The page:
Trine University - Modulus Yearbook (Angola, IN)

 - Class of 1938

Page 1 of 214

 

Trine University - Modulus Yearbook (Angola, IN) online yearbook collection, 1938 Edition, Cover
Cover



Page 6, 1938 Edition, Trine University - Modulus Yearbook (Angola, IN) online yearbook collectionPage 7, 1938 Edition, Trine University - Modulus Yearbook (Angola, IN) online yearbook collection
Pages 6 - 7

Page 10, 1938 Edition, Trine University - Modulus Yearbook (Angola, IN) online yearbook collectionPage 11, 1938 Edition, Trine University - Modulus Yearbook (Angola, IN) online yearbook collection
Pages 10 - 11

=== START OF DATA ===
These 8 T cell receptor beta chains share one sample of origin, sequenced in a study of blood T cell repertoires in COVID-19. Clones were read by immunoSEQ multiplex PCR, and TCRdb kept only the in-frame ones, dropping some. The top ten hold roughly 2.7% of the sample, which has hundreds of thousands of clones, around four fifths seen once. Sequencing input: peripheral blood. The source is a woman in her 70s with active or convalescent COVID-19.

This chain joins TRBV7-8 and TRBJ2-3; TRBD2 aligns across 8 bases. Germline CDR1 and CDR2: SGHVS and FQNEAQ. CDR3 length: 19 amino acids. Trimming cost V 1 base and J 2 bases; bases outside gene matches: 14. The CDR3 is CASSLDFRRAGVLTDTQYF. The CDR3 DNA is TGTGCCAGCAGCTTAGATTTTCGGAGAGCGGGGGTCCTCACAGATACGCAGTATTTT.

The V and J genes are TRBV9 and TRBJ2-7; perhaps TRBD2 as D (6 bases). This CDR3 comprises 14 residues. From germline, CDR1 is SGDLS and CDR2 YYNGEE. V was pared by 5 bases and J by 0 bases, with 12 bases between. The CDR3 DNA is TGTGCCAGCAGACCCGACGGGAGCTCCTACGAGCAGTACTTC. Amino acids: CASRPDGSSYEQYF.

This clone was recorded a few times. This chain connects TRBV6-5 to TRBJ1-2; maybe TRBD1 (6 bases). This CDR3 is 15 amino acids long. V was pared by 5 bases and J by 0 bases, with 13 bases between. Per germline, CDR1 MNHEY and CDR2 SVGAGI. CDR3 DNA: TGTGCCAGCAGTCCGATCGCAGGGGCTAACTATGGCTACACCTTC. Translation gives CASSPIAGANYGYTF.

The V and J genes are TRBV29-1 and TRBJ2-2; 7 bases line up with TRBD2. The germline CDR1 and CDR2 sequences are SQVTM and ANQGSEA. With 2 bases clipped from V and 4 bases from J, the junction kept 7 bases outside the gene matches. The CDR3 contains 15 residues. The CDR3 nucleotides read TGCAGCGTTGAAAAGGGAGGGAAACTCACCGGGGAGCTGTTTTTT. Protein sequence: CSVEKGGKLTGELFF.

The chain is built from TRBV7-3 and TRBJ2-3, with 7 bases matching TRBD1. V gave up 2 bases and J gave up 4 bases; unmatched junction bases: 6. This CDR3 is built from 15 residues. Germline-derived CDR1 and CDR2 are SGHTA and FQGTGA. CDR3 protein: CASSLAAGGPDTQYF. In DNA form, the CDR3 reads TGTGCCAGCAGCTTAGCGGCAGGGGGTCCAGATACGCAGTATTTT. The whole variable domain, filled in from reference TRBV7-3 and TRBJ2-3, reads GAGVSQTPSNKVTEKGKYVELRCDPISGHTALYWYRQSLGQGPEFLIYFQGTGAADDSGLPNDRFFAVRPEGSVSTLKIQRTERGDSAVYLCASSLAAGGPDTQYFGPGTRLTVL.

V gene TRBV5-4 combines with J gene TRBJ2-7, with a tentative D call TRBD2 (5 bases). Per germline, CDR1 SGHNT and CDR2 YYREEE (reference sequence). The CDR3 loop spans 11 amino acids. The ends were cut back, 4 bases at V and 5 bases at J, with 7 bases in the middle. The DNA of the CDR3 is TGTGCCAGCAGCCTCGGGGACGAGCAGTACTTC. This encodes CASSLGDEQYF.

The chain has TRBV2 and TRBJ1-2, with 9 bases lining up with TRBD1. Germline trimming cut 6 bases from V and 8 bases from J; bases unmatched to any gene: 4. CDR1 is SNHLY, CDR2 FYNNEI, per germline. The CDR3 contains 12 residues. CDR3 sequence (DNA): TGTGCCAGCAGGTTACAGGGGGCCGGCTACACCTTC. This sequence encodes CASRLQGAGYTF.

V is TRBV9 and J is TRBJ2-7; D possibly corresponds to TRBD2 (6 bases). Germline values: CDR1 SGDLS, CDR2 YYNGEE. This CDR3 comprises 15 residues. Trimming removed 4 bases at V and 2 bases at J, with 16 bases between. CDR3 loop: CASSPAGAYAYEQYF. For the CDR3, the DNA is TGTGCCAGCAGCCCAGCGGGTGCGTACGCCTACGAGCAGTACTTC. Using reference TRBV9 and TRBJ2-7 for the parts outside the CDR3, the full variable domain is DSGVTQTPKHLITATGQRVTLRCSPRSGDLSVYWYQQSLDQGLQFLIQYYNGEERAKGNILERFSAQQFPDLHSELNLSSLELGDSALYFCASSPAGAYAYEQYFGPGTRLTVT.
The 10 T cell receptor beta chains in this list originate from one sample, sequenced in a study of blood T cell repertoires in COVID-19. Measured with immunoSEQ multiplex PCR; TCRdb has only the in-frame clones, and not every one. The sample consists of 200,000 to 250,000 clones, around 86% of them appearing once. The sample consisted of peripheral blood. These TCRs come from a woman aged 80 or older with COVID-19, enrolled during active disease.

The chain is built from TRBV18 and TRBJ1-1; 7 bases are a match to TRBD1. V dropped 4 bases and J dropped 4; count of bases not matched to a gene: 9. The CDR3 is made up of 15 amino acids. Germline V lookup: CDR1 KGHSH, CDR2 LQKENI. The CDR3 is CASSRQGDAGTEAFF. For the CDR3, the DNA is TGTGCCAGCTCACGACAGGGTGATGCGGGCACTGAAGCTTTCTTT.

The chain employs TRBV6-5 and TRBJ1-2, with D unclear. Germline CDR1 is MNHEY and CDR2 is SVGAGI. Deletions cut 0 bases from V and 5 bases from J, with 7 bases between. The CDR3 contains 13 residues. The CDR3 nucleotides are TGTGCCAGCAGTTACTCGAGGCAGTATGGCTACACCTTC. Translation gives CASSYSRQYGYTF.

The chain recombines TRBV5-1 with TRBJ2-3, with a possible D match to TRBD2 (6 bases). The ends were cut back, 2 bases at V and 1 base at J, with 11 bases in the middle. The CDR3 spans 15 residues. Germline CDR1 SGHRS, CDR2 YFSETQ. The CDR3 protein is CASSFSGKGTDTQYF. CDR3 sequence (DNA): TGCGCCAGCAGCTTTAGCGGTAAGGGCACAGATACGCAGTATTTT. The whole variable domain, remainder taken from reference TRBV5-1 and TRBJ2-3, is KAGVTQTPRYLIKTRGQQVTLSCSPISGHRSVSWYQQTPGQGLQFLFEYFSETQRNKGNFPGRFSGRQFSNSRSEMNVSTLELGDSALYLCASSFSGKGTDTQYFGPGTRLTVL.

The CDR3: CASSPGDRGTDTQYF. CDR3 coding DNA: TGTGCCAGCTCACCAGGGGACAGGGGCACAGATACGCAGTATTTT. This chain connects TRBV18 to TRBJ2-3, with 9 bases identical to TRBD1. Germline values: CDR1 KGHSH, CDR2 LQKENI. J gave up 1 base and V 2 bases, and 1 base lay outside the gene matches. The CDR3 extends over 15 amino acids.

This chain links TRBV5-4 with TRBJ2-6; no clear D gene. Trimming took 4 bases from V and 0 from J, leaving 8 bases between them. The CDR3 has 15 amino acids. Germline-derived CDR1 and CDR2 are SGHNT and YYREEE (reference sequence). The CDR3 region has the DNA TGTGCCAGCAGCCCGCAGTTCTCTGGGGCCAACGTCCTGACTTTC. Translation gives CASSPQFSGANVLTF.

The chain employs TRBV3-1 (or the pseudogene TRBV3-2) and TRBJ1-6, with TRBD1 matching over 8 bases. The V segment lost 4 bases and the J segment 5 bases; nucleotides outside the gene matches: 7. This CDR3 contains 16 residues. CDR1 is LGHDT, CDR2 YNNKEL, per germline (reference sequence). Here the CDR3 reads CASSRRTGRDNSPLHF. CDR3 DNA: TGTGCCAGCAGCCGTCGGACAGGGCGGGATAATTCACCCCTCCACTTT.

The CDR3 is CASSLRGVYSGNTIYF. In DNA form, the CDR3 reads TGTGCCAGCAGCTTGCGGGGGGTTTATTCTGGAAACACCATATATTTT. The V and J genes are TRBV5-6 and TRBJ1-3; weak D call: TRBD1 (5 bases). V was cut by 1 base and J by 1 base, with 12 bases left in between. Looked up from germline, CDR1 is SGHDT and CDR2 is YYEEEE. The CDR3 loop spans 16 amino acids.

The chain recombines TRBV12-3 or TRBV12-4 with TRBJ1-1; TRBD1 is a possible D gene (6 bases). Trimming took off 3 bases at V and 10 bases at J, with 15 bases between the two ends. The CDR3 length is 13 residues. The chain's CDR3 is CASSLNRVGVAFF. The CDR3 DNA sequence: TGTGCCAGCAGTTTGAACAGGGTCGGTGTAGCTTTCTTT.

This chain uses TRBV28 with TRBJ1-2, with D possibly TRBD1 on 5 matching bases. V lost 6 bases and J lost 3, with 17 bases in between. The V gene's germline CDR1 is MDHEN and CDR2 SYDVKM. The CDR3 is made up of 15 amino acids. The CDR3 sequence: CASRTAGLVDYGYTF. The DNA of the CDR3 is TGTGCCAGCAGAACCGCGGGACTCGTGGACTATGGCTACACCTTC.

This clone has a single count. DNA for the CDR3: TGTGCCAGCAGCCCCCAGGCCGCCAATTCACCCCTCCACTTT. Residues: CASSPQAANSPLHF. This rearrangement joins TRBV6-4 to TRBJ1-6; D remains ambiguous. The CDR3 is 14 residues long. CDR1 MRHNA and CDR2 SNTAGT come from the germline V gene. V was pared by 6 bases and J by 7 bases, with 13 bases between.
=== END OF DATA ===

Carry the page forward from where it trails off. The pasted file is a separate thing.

Page 14, 1938 Edition, Trine University - Modulus Yearbook (Angola, IN) online yearbook collectionPage 15, 1938 Edition, Trine University - Modulus Yearbook (Angola, IN) online yearbook collection
Pages 14 - 15

Page 8, 1938 Edition, Trine University - Modulus Yearbook (Angola, IN) online yearbook collectionPage 9, 1938 Edition, Trine University - Modulus Yearbook (Angola, IN) online yearbook collection
Pages 8 - 9
Page 12, 1938 Edition, Trine University - Modulus Yearbook (Angola, IN) online yearbook collectionPage 13, 1938 Edition, Trine University - Modulus Yearbook (Angola, IN) online yearbook collection
Pages 12 - 13
Page 16, 1938 Edition, Trine University - Modulus Yearbook (Angola, IN) online yearbook collectionPage 17, 1938 Edition, Trine University - Modulus Yearbook (Angola, IN) online yearbook collection
Pages 16 - 17

Text from Pages 1 - 214 of the 1938 volume: